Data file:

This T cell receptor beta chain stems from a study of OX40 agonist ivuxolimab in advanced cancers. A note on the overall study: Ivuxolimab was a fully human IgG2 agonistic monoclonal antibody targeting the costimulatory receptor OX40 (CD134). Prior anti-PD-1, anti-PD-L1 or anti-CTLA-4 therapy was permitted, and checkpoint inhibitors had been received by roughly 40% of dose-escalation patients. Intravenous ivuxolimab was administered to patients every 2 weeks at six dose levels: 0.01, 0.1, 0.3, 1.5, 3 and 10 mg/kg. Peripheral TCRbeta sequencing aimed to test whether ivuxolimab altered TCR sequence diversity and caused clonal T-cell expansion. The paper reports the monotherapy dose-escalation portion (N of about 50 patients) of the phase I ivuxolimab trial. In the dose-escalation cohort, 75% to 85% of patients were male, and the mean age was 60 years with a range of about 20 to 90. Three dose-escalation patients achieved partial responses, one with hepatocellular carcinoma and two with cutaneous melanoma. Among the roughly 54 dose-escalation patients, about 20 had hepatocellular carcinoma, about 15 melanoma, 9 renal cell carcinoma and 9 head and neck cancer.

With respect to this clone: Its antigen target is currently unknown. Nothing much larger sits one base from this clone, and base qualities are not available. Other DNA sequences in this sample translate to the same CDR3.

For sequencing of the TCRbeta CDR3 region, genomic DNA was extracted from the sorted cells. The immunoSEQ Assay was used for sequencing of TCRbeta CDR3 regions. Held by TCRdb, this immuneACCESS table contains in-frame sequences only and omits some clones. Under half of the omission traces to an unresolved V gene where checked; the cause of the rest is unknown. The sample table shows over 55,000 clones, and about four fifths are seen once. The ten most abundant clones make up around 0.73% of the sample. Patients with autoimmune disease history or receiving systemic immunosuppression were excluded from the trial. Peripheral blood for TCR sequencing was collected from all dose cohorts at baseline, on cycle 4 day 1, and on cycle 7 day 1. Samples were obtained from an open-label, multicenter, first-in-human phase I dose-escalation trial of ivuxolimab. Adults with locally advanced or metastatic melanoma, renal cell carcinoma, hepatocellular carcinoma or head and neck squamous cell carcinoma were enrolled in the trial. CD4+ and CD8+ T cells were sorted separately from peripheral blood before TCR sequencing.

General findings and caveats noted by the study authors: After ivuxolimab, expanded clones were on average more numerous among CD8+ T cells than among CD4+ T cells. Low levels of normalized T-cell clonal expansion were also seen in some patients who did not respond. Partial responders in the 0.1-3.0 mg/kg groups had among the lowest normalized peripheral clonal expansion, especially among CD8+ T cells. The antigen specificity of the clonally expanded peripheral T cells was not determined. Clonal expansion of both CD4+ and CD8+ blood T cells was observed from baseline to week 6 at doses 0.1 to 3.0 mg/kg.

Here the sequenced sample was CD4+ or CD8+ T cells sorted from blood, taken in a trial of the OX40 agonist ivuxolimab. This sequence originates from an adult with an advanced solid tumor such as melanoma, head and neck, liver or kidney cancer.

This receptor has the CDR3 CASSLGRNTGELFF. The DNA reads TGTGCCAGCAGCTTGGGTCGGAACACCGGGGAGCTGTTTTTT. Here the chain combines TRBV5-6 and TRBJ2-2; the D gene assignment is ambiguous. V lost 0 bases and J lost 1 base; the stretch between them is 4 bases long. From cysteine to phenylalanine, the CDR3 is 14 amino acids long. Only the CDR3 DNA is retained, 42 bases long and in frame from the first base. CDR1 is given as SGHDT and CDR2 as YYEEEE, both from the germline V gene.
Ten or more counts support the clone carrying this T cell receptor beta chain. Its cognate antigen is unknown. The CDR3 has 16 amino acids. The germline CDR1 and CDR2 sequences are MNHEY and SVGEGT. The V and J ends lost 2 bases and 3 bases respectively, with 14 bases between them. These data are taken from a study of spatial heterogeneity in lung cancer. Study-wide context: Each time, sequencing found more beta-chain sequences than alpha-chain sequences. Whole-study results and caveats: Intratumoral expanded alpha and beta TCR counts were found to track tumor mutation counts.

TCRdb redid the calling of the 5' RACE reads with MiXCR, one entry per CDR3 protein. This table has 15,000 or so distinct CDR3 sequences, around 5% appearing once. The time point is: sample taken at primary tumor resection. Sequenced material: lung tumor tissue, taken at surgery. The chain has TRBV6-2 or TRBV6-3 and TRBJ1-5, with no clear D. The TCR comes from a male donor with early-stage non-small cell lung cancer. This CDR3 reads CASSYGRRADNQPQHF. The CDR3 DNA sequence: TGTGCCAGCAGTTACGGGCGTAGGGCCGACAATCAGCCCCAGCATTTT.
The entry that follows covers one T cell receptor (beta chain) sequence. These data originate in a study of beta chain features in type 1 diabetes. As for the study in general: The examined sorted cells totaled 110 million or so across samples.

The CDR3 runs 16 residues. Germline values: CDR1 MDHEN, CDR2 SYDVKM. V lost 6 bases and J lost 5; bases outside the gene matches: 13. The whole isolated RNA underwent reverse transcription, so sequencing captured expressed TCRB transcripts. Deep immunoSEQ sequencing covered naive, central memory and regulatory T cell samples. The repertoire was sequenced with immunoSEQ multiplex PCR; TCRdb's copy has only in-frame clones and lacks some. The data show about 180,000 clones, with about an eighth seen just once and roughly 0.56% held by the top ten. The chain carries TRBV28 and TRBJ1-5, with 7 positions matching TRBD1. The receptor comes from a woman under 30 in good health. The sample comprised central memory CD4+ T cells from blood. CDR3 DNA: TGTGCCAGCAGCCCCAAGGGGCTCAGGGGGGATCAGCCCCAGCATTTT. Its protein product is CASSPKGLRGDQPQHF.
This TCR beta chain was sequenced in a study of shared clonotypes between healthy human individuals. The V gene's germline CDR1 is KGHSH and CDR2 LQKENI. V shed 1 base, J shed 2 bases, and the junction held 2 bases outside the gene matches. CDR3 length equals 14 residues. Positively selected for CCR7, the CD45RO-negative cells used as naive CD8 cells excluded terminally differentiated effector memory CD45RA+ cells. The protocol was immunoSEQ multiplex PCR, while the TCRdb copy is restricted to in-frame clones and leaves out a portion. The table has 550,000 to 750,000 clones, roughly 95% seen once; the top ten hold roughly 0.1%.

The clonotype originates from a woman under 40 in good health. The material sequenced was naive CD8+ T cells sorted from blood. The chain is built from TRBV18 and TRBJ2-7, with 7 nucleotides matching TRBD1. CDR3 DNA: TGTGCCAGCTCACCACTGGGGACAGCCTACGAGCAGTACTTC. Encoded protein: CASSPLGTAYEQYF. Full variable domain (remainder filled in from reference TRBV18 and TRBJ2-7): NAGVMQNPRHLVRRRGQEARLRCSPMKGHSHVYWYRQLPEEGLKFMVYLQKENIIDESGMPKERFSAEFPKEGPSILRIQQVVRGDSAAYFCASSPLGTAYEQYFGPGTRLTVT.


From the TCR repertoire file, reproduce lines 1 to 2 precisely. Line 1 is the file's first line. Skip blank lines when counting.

This T cell receptor beta chain stems from a study of OX40 agonist ivuxolimab in advanced cancers. A note on the overall study: Ivuxolimab was a fully human IgG2 agonistic monoclonal antibody targeting the costimulatory receptor OX40 (CD134). Prior anti-PD-1, anti-PD-L1 or anti-CTLA-4 therapy was permitted, and checkpoint inhibitors had been received by roughly 40% of dose-escalation patients. Intravenous ivuxolimab was administered to patients every 2 weeks at six dose levels: 0.01, 0.1, 0.3, 1.5, 3 and 10 mg/kg. Peripheral TCRbeta sequencing aimed to test whether ivuxolimab altered TCR sequence diversity and caused clonal T-cell expansion. The paper reports the monotherapy dose-escalation portion (N of about 50 patients) of the phase I ivuxolimab trial. In the dose-escalation cohort, 75% to 85% of patients were male, and the mean age was 60 years with a range of about 20 to 90. Three dose-escalation patients achieved partial responses, one with hepatocellular carcinoma and two with cutaneous melanoma. Among the roughly 54 dose-escalation patients, about 20 had hepatocellular carcinoma, about 15 melanoma, 9 renal cell carcinoma and 9 head and neck cancer.

With respect to this clone: Its antigen target is currently unknown. Nothing much larger sits one base from this clone, and base qualities are not available. Other DNA sequences in this sample translate to the same CDR3.